Atmos and Sony 360 RA compatibility and transcoding

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César

2K Club - QQ Super Nova
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I've been doing a bit of research about Sony 360 RA, just to find out it's a compatible encoding algorithm with MPEG-H. So it's nothing "special" in the end, just another choice to mix music using an object based algorithm, based on a codec related (loosely) to the well know MP3 and MPEG.
If 360 RA is not so proprietary to Sony, I thought there should be some way to re-encode a MPEG-H stream into a Dolby Atmos container.
And voilà, I wasn't wrong. I found here that such a tool already exists, although it seems it takes Atmos files and convert them to MPEG-H:
https://www.audioblog.iis.fraunhofer.com/mas-expansionExtracted from the site:
What exactly does the MPEG-H Conversion Tool do? The MPEG-H Conversion Tool converts various profiles of BWF/ADM, the open NGA standard, into either the comprehensive MPEG-H BWF/ADM format or our MPEG-H Production format. Both target formats are PCM audio with a versatile set of metadata, including the positions of audio objects, the properties of MPEG-H presets, and volume information. The big advantage for users is that it’s now very easy to transfer BWF/ADM files created with, say, the Dolby Atmos Production Suite to MPEG-H BWF/ADM and to continue using them in an MPEG‑H‑based environment.

With AVR manufacturers starting to support Sony 360 RA by means of a firmware upgrade (in the newer Denon or Marantz models, for example, but unluckily not in my SR7011), it would be a fantastic find to get a tool that could get the 360 RA files from Tidal and transcode them to Atmos. As the link says, they are both based in PCM and only the metadata should be translated. And yes, forget for a second about the legalities involved, this is just theory for now.

What do you think? @HomerJAU , do you envision a MMH with such a feature?;)
 
I forgot to include this explanation, that links MPEG-H and 360RA:
MPEG-H Audio is the industry’s most advanced audio system for UHD-TV and streaming. It supports immersive sound and allows users to adjust elements in the audio to their preferences. MPEG-H has been on the air since 2017 on all TV networks in South Korea under the ATSC 3.0 standard. It has also been selected for new broadcast standards to be launched in China and Brazil and is the distribution format of the 360 Reality Audio ecosystem for immersive music streaming services.
 
It’s been known for a while Sony 360 Reality Audio is based on the open MPEG-H 3D standard.

I think you’ve misunderstood the MPEG-H conversion tool you quoted. It can convert ADF (Audio Definition Models) created by Atmos system to MPEG-H format. ADF is not made public it is used to create the encoded mix in the studio as is not distributed (like the PCM multitrack masters).

Creating Atmos requires a Dolby Atmos Encoder and special hardware. It’s expensive. BTW: Amazon provides an online Atmos streaming encoder (pay by the content minute) that’s not too expensive (DD+ only not TrueHD).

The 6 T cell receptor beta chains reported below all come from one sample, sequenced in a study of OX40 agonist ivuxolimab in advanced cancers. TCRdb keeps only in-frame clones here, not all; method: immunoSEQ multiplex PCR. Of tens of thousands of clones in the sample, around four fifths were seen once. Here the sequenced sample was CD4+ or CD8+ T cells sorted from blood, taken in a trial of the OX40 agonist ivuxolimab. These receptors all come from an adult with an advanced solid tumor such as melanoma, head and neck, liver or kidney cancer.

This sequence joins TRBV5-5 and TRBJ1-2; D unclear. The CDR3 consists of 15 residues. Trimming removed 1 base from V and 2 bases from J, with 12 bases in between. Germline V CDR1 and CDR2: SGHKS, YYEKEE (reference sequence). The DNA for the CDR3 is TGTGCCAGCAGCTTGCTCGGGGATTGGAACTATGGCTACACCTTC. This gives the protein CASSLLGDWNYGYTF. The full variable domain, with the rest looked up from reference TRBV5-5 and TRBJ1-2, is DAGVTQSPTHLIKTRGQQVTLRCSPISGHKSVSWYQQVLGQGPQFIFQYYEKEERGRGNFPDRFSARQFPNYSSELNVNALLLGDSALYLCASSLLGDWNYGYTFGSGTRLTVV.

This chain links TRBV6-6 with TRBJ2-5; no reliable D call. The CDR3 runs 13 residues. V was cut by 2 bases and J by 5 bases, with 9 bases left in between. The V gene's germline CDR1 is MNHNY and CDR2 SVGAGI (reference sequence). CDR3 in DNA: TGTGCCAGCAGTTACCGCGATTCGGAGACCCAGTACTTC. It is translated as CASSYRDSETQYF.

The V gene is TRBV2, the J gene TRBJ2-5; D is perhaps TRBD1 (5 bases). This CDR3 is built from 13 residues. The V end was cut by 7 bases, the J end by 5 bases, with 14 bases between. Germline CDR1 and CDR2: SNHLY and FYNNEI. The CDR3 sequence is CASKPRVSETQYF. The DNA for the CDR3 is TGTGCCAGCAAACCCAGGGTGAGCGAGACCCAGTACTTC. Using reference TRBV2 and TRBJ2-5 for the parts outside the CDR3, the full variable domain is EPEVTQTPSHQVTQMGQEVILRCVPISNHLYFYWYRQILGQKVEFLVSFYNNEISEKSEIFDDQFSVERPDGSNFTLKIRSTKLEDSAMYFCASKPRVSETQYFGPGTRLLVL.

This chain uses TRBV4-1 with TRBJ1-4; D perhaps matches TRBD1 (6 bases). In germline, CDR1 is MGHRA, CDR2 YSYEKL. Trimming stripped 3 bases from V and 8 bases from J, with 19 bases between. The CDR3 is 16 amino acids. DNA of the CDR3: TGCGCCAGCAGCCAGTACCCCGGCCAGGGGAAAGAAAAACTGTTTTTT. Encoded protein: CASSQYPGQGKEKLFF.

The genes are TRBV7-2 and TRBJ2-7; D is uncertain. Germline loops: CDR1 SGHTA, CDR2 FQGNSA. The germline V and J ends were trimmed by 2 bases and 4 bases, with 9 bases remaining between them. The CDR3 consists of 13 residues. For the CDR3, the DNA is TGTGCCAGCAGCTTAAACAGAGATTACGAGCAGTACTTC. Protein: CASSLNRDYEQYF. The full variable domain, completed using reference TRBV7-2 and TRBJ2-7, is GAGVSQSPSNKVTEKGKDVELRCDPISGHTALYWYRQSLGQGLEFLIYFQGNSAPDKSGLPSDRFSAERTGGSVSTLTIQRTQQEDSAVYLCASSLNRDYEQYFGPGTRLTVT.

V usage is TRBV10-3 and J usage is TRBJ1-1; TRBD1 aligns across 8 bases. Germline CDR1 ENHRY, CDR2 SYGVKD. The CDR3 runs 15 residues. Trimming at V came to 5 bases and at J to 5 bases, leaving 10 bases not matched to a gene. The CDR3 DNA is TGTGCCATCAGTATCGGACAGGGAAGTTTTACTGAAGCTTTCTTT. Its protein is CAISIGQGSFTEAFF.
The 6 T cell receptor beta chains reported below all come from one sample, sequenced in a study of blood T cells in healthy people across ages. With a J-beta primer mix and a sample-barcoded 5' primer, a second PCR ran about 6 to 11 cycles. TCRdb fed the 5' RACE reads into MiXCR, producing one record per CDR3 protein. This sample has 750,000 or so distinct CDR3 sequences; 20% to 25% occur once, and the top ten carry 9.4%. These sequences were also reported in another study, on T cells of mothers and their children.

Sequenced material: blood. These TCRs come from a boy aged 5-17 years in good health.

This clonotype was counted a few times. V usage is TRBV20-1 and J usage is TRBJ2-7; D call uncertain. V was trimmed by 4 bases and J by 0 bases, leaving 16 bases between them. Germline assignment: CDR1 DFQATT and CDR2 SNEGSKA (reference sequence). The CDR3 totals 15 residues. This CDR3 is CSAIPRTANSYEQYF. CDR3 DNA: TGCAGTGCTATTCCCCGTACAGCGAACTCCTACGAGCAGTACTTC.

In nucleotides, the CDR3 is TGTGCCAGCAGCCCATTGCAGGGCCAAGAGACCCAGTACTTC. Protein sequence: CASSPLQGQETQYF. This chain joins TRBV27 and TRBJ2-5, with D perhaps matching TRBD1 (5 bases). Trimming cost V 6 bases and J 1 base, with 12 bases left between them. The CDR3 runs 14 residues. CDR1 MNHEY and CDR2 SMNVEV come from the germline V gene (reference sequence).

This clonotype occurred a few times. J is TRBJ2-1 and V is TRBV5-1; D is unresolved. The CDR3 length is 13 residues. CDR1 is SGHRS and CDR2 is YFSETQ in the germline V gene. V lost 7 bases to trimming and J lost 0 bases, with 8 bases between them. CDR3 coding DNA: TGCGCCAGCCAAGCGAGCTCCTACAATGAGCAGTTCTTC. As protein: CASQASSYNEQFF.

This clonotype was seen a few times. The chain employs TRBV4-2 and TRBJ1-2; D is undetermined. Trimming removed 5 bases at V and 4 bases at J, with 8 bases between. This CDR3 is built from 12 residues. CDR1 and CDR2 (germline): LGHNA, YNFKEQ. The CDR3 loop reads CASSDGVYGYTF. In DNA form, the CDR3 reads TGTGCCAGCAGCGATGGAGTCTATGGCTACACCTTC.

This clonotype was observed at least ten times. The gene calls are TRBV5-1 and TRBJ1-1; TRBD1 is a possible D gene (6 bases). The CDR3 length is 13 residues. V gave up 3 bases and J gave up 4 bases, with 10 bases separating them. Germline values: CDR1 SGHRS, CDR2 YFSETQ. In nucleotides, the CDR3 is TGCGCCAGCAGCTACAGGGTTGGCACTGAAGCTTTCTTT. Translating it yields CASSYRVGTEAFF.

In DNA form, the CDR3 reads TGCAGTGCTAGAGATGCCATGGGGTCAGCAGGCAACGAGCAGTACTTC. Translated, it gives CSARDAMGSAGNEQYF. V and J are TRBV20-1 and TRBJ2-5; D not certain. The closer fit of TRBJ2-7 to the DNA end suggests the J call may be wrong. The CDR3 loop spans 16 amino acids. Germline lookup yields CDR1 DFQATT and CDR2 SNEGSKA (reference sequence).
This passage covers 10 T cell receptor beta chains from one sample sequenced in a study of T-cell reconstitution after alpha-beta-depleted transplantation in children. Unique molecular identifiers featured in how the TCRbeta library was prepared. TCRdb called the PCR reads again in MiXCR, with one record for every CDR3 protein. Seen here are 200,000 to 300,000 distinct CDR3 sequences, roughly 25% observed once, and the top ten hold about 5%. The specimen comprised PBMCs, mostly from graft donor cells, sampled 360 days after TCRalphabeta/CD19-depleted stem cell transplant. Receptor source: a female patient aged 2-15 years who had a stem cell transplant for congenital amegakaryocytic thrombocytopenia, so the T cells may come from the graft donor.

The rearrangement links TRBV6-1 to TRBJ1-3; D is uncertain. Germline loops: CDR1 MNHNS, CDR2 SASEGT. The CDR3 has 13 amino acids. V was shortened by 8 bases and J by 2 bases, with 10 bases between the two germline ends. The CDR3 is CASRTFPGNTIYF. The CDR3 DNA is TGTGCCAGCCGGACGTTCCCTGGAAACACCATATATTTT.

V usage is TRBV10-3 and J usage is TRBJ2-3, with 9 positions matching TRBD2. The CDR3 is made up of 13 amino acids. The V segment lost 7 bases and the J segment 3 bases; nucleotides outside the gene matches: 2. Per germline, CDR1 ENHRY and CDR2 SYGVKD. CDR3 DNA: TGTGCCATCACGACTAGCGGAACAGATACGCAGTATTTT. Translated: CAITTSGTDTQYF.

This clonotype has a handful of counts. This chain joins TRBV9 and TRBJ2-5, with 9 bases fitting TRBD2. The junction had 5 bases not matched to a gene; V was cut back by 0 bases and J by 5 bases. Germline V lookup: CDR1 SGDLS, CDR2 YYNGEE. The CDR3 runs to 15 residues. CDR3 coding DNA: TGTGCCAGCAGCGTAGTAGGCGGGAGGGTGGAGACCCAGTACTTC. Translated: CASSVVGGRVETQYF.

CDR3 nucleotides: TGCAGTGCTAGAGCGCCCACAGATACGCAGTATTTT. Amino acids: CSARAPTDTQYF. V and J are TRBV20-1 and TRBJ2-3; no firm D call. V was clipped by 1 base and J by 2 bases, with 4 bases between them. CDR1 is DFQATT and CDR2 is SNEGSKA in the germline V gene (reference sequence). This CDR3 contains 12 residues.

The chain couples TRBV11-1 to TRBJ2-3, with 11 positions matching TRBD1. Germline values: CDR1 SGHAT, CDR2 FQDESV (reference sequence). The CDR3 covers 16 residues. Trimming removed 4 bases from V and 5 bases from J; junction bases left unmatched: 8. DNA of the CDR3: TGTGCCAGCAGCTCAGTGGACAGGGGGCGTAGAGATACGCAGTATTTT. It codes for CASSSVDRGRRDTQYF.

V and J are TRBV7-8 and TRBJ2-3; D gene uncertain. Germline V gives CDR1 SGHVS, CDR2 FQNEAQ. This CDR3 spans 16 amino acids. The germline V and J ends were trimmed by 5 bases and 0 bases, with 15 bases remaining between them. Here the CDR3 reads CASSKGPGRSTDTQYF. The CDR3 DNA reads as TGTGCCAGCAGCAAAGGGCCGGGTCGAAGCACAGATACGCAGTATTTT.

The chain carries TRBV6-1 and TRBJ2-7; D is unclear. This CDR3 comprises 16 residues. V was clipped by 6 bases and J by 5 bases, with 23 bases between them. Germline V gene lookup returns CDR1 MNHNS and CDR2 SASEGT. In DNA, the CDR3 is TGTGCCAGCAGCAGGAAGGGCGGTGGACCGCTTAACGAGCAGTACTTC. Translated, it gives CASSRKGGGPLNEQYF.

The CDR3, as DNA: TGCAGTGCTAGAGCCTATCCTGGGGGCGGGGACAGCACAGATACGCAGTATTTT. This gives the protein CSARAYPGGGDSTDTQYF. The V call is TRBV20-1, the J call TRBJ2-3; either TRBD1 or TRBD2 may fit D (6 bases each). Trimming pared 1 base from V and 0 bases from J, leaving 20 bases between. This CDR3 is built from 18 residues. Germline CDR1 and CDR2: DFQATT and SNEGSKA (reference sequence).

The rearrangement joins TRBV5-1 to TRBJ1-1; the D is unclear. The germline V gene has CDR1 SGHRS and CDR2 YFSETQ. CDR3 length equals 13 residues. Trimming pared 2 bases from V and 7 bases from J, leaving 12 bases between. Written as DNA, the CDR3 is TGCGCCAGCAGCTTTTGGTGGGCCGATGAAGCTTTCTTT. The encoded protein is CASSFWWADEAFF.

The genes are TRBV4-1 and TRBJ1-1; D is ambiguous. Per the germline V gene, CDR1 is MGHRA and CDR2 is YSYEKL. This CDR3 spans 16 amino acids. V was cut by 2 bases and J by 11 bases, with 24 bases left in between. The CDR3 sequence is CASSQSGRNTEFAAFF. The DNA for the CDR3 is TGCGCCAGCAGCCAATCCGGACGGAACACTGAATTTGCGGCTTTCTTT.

Special hardware? I am not aware of that.

Anything you hear on streaming services today, is DD+ transport stream.

Regarding the conversion between the 360RA/Atmos, yes it can *technically* be done. How would that sound, is another matter entirely. At the moment, my ears still hurt from some examples I heard.

It may (or not) get better over time, but this is a very complex subject, not just technically but aesthetically too. I have my doubts that any material created this way will be acceptable for commercial release for many years to come. Which is why I know of at least two studios that work on mixing same material in Atmos and 360 in parallel...
 
Special hardware? I am not aware of that.

Anything you hear on streaming services today, is DD+ transport stream.

Regarding the conversion between the 360RA/Atmos, yes it can *technically* be done. How would that sound, is another matter entirely. At the moment, my ears still hurt from some examples I heard.

It may (or not) get better over time, but this is a very complex subject, not just technically but aesthetically too. I have my doubts that any material created this way will be acceptable for commercial release for many years to come. Which is why I know of at least two studios that work on mixing same material in Atmos and 360 in parallel...
The Tidal 360RA mixes decode to plain old 7.1.4 speaker layout, couldn't that be accurately encoded back to channel-based Atmos?
Curious what the stuff you heard was.
 
From my personal experience, decoding 360RA to 5.1 almost always results in fairly significant differences when compared to an Atmos 5.1 stream capture of the same material. I have no reason to doubt the accuracy of software-based 360RA conversions, so it appears that there is usually a distinct 360RA mix and a distinct Atmos mix (which seems odd that record labels would elect to incur additional costs).
 
From my personal experience, decoding 360RA to 5.1 almost always results in fairly significant differences when compared to an Atmos 5.1 stream capture of the same material. I have no reason to doubt the accuracy of software-based 360RA conversions, so it appears that there is usually a distinct 360RA mix and a distinct Atmos mix (which seems odd that record labels would elect to incur additional costs).
The 360RA decoder pretty aggressively flattens the height layer when you select 5.1 output.

You can get much better results decoding to the native 7.1.4 and doing a more logical mixdown (so front heights to fronts, surrounds to surrounds, like Atmos does).
 
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